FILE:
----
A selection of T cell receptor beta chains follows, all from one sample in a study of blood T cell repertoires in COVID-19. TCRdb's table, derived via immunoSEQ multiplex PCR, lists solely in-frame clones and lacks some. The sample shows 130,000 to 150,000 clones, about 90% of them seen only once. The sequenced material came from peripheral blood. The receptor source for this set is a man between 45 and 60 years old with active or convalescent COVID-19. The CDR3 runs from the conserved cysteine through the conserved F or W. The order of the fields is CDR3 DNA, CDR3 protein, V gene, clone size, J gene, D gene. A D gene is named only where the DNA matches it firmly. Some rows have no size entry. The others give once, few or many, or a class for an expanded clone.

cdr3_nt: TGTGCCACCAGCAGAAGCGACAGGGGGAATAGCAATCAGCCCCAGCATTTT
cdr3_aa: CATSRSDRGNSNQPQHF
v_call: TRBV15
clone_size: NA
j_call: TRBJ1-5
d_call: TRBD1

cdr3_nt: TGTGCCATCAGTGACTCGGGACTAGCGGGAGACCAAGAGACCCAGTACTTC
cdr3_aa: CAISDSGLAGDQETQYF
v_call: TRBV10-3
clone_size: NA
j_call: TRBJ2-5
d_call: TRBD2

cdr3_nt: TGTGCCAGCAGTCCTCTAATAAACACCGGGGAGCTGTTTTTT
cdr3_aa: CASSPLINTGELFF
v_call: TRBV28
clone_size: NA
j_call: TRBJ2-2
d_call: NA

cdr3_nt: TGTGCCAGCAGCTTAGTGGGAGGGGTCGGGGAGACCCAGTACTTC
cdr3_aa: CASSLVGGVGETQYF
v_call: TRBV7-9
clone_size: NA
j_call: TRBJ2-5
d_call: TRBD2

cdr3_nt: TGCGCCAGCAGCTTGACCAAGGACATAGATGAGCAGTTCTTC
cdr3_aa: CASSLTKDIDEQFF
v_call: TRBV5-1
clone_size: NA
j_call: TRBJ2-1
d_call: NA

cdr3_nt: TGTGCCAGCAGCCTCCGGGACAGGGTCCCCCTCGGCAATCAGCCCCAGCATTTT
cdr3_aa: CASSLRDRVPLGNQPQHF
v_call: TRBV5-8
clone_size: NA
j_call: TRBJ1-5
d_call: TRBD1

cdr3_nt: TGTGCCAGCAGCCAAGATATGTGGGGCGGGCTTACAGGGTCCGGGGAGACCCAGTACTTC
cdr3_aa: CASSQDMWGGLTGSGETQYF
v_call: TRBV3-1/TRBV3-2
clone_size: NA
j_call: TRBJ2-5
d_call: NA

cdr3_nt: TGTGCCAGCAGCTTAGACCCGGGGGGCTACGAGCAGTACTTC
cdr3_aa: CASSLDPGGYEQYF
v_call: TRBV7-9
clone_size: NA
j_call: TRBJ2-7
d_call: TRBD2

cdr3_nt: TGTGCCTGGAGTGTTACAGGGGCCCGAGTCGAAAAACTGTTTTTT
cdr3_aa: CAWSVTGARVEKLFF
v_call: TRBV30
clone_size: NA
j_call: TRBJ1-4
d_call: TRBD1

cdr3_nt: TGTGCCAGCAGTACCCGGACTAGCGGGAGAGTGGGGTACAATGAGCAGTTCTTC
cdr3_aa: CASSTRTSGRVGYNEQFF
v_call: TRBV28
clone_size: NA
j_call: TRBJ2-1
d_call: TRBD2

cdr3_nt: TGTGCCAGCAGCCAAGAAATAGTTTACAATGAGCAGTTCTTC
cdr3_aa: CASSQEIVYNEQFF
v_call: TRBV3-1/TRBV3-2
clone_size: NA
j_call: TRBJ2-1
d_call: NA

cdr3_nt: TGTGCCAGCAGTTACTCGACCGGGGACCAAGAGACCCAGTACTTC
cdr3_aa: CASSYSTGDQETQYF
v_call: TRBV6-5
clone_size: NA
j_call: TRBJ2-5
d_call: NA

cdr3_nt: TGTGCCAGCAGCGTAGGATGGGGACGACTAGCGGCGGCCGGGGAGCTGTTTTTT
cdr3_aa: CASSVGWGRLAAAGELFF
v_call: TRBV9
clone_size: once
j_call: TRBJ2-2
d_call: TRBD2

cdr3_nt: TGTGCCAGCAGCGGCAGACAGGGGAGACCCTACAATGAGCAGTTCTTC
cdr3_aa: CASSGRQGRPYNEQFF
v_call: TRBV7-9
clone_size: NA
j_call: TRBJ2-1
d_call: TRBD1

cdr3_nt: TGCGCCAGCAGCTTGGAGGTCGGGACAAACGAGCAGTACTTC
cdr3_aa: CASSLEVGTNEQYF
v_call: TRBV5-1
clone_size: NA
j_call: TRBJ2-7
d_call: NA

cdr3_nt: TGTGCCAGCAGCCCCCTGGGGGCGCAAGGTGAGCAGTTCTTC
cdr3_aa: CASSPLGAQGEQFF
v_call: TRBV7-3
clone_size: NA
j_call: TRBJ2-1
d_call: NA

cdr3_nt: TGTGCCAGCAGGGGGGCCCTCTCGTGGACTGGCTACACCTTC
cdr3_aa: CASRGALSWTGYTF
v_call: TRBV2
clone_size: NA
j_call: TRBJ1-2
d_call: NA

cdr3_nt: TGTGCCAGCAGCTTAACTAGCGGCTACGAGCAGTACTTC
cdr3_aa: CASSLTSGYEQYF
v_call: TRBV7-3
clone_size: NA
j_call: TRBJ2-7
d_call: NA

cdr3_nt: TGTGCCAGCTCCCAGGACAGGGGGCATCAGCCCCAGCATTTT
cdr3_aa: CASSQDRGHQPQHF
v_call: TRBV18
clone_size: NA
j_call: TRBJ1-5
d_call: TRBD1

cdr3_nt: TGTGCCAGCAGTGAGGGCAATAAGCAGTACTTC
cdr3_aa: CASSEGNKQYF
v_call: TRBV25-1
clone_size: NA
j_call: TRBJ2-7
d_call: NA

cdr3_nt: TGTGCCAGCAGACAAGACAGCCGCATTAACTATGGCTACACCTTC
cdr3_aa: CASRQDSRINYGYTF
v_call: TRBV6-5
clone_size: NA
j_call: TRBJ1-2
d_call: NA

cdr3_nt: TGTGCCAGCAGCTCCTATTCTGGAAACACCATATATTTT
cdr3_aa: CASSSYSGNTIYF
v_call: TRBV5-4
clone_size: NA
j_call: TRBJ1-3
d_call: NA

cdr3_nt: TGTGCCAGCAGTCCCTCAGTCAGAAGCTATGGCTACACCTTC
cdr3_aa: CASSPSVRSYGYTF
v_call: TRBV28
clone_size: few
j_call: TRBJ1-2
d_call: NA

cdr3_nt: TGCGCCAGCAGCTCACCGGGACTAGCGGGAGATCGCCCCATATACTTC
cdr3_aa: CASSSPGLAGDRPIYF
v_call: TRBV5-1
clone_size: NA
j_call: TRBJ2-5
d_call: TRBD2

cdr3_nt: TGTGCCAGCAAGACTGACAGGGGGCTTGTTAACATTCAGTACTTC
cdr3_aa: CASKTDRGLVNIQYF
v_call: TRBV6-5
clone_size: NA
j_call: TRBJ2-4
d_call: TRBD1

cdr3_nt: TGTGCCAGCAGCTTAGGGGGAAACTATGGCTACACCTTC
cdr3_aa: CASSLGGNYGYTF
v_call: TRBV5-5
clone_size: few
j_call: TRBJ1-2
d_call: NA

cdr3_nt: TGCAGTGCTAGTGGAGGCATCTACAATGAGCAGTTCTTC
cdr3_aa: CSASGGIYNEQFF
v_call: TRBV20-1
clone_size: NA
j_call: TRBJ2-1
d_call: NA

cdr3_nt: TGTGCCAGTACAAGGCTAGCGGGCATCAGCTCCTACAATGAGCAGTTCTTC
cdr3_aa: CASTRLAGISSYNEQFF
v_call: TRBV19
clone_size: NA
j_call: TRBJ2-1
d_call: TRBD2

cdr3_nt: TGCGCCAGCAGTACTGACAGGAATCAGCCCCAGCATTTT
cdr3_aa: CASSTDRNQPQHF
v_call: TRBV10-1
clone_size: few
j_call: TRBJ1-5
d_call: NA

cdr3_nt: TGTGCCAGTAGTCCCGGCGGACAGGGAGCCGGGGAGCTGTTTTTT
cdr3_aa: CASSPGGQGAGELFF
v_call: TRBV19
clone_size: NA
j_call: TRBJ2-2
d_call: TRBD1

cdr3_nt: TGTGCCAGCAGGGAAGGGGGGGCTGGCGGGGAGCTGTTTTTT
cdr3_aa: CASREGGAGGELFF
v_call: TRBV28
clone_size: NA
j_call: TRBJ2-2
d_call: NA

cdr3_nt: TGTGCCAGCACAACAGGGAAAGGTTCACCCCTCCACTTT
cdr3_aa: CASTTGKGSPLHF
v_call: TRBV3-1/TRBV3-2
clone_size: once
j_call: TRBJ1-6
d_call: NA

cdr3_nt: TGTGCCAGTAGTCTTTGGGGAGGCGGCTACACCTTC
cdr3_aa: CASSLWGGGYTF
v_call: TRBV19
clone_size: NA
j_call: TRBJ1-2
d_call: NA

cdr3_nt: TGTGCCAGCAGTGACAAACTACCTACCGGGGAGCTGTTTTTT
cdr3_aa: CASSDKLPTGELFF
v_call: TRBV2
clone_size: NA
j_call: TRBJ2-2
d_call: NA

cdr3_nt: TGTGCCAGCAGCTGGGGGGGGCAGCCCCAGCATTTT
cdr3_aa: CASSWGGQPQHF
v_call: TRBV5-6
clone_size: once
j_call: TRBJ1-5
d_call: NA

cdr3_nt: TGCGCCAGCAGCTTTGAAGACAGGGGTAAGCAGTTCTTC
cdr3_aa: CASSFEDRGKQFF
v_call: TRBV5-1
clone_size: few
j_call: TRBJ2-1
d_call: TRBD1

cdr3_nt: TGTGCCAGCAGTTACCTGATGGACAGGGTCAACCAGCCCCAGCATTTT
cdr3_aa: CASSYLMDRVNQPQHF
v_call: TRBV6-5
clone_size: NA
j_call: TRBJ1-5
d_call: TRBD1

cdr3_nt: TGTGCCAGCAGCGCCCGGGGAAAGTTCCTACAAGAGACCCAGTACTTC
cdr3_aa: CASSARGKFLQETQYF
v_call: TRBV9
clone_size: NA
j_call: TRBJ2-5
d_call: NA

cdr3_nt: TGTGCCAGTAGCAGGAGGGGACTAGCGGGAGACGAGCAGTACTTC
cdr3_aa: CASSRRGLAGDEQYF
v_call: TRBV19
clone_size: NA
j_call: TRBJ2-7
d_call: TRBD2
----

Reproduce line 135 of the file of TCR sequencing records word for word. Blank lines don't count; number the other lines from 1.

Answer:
cdr3_aa: CASSPSVRSYGYTF